Enid (played by Thora Birch): “Yeah, it took a while before I got a chance to play it, but when I heard that song it was like –”
Seymour (played by Steve Buscemi): “So you really liked it? Yeah, there’s some really rare performances. You liked that Memphis Minnie, huh?”
Enid: “Yeah, that’s good too… the whole record was good, but that one song, ‘Devil Got My Woman’ – I mostly just keep playing that one over and over… Do you have any other records like that?”
Seymour: “The Skip James record? Yeah, that’s a masterpiece. There are no other records like that!”
Bob Dylan turned up unannounced at the Mariposa Folk Festival in Toronto in 1972, looking for Leon Redbone. Redbone was a singer and guitarist who was mining an eccentric seam of music from the 30s and 40s, mixing Fats Waller, showtunes and songs like May The Bird Of Paradise Fly Up Your Nose. He was famous in a small way for his mysterious demeanour—no-one knew what his real name was or where he came from, or even how old he was. He was just there, in his dark glasses and bowler hat and moustache, and Bob Dylan was looking for him.
Well, on Love and Theft it sure sounds like he’s found him. On some songs it sounds like he’s channeling him (if, of course, Leon is now on The Other Side—who knows?). Quite what this album means in the pop marketplace of today is hard to fathom. Bob’s understanding of pre-rock ’n’ roll music has always been pretty deep, but now he has a band that enables him to play the kind of music that previously he’s only played solo (Tomorrow Night from World Gone Wrong, or Bing Crosby’s You Belong To Me from the Natural Born Killers soundtrack).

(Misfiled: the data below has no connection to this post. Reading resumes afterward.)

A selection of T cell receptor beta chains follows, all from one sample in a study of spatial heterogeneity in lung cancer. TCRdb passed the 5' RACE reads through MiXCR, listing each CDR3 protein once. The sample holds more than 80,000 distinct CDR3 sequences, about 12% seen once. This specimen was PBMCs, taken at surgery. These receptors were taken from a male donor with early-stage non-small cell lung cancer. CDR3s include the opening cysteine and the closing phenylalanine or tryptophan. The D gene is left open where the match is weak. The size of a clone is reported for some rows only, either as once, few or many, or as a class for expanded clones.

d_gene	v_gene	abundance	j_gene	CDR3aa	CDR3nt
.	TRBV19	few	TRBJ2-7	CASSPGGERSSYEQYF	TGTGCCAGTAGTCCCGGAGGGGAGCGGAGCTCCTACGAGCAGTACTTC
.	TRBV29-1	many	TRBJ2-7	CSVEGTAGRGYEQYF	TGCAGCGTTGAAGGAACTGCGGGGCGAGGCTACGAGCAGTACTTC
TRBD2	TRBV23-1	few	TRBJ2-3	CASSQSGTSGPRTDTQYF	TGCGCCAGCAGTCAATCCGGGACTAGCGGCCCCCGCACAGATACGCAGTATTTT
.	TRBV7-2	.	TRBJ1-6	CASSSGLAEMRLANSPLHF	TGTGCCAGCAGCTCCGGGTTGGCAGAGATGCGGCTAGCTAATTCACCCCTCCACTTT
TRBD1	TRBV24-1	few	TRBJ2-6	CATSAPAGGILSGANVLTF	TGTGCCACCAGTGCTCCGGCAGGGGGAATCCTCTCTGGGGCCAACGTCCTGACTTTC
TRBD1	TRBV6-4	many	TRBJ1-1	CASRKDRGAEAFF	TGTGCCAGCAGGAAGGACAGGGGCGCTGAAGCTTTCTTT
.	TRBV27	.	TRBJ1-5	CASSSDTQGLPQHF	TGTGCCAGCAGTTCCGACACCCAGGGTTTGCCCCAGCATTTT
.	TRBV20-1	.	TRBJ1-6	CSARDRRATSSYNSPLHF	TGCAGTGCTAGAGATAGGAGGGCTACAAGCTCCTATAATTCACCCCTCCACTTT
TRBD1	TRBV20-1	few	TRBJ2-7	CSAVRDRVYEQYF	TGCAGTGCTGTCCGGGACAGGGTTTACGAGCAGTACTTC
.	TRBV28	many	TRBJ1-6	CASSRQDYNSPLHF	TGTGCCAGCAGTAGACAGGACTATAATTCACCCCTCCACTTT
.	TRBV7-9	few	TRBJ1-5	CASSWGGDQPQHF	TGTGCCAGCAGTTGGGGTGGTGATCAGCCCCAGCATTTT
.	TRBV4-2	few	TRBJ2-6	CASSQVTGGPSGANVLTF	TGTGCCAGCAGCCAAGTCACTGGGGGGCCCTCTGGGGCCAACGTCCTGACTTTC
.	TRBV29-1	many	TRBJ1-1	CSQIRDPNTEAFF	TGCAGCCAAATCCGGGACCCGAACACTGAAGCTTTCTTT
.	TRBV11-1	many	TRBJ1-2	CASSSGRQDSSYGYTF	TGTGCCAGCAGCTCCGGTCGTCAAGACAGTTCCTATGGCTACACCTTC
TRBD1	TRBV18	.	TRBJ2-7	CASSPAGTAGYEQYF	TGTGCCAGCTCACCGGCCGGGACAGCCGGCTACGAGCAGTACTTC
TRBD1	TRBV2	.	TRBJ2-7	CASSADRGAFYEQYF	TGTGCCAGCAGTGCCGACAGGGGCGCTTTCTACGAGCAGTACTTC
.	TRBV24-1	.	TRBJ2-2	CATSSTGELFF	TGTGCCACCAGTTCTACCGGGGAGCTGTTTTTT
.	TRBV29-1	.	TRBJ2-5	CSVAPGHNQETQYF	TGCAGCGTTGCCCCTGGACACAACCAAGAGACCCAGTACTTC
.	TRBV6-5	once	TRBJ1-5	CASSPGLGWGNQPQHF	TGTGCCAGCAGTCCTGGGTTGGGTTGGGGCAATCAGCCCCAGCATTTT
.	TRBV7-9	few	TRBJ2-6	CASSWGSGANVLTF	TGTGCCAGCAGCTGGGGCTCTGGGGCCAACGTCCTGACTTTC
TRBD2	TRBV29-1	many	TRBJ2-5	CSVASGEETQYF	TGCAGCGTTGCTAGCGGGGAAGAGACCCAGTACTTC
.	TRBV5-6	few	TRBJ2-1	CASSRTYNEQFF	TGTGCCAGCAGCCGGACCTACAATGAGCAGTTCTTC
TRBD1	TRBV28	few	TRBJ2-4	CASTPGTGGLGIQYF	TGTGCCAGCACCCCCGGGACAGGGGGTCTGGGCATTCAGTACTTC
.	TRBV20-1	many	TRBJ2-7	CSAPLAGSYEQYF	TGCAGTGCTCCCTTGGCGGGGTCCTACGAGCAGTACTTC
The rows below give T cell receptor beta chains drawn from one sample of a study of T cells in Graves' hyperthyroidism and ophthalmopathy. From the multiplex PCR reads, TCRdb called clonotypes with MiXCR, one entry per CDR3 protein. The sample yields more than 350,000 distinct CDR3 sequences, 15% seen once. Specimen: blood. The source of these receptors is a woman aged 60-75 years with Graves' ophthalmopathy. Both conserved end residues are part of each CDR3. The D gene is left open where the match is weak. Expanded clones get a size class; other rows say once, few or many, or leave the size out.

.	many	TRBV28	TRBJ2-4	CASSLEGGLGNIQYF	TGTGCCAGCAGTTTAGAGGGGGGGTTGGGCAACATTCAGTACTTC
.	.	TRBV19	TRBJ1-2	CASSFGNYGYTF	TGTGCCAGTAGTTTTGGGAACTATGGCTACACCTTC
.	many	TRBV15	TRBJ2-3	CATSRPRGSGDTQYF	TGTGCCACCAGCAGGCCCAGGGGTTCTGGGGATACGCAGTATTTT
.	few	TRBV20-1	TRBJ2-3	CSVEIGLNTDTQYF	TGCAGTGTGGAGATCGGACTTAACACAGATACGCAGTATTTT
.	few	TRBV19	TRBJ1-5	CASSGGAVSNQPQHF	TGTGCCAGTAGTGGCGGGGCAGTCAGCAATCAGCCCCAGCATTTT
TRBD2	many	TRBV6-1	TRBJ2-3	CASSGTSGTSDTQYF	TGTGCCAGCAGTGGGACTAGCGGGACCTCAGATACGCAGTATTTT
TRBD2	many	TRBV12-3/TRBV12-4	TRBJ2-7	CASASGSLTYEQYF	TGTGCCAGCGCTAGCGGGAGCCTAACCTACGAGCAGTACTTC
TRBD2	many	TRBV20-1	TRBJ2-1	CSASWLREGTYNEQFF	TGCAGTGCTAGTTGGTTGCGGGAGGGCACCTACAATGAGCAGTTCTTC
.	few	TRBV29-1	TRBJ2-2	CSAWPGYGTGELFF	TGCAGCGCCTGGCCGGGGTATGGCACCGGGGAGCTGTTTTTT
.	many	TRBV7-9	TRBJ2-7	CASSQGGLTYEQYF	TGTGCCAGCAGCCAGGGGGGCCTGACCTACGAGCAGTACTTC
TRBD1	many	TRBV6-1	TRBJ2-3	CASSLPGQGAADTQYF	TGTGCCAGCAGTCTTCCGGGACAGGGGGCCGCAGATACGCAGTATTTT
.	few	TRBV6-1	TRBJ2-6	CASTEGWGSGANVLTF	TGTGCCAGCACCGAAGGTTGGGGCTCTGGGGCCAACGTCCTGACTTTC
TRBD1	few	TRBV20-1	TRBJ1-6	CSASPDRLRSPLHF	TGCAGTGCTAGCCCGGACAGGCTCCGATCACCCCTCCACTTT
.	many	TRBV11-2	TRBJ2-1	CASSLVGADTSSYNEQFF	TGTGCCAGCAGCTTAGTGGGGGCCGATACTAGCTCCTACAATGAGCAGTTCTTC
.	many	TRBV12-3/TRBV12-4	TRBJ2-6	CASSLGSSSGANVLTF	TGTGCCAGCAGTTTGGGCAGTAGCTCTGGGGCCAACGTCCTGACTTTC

The question is—is that a good thing? Well, yes and no. Using tall stories and gnomic couplets that are reminiscent of the basement tapes, the albums alternates two basic styles pretty much track-by-track. First up is the blues—ranging from Chicago (Little Walter) to Texas (Bob Wills). When it’s good it’s awesome, but there are weaker moments, especially on the opener Tweedle Dum and Tweedle Dee, punchy riff notwithstanding. Summer Days is as authentic a jump blues as you’ll hear (listen to David Kemper’s drums!) sounding like it was recorded at King Records San Antonio Studios.
The other is patterned on Mr Redbone—30s dance music, love songs, and Django Reinhardt runs. A little Bye and Bye or Moonlight go a long way, but there’s some nice playing and cute melodies, although sometimes sabotaged by Dylan’s slightly lumpen way with their melodies. One song doesn’t fit into either camp. That’s Mississippi, and it’s a treat. Left off Time Out of Mind, here re-recorded, Tony Garnier’s taut bass defines the rhythm and the tune, and Dylan sings his tale of leaving town right up against it. The ascending chorus is glorious, as is the repeated payoff line Only thing/I did wrong/was to stay in Mississippi a day too long, moaned only the way Dylan can.
However, two songs really head and shoulders above the solid surroundings, one from each camp. High Water (For Charley Patton) is a meditation on old spooky music, taking in Charles Darwin and Big Joe Turner, among others. It’s carried by Larry Campbell’s insistent banjo, punctuated by Kemper’s rolling thunder, Dock Boggs by way of the 1812 Overture. It’s more Crash on the Levee than Blind Willie McTell—a gnarled and threatening invocation.
The other is the closer, Sugar Baby, Gershwin-like in construction, and Dylan’s best vocal on the album. High in the mix, he sings like time is standing still. He’s surrounded by gorgeous guitars, Charlie Sexton on one side, all chiming sonics and reverb, Larry Campbell on the other, slicing out precise chords and fills. Dead-centre, Tony Garnier’s big bass paces Dylan word-for-word. A song about how hard it is to make love work, it’s a monumental performance—incredibly moving.
So maybe it’s best to approach Love and Theft as a jukebox in a diner in Illinois as the 50s shade into the 60s. There’s a lot of selections to chose from as you order your pie a la mode—dance music, sweet love songs, raucous blues, some country, a little hillbilly weirdness, all waiting to be heard. Punch in tracks 7 and 12 for me—no-one’s making music like this anywhere else in the world.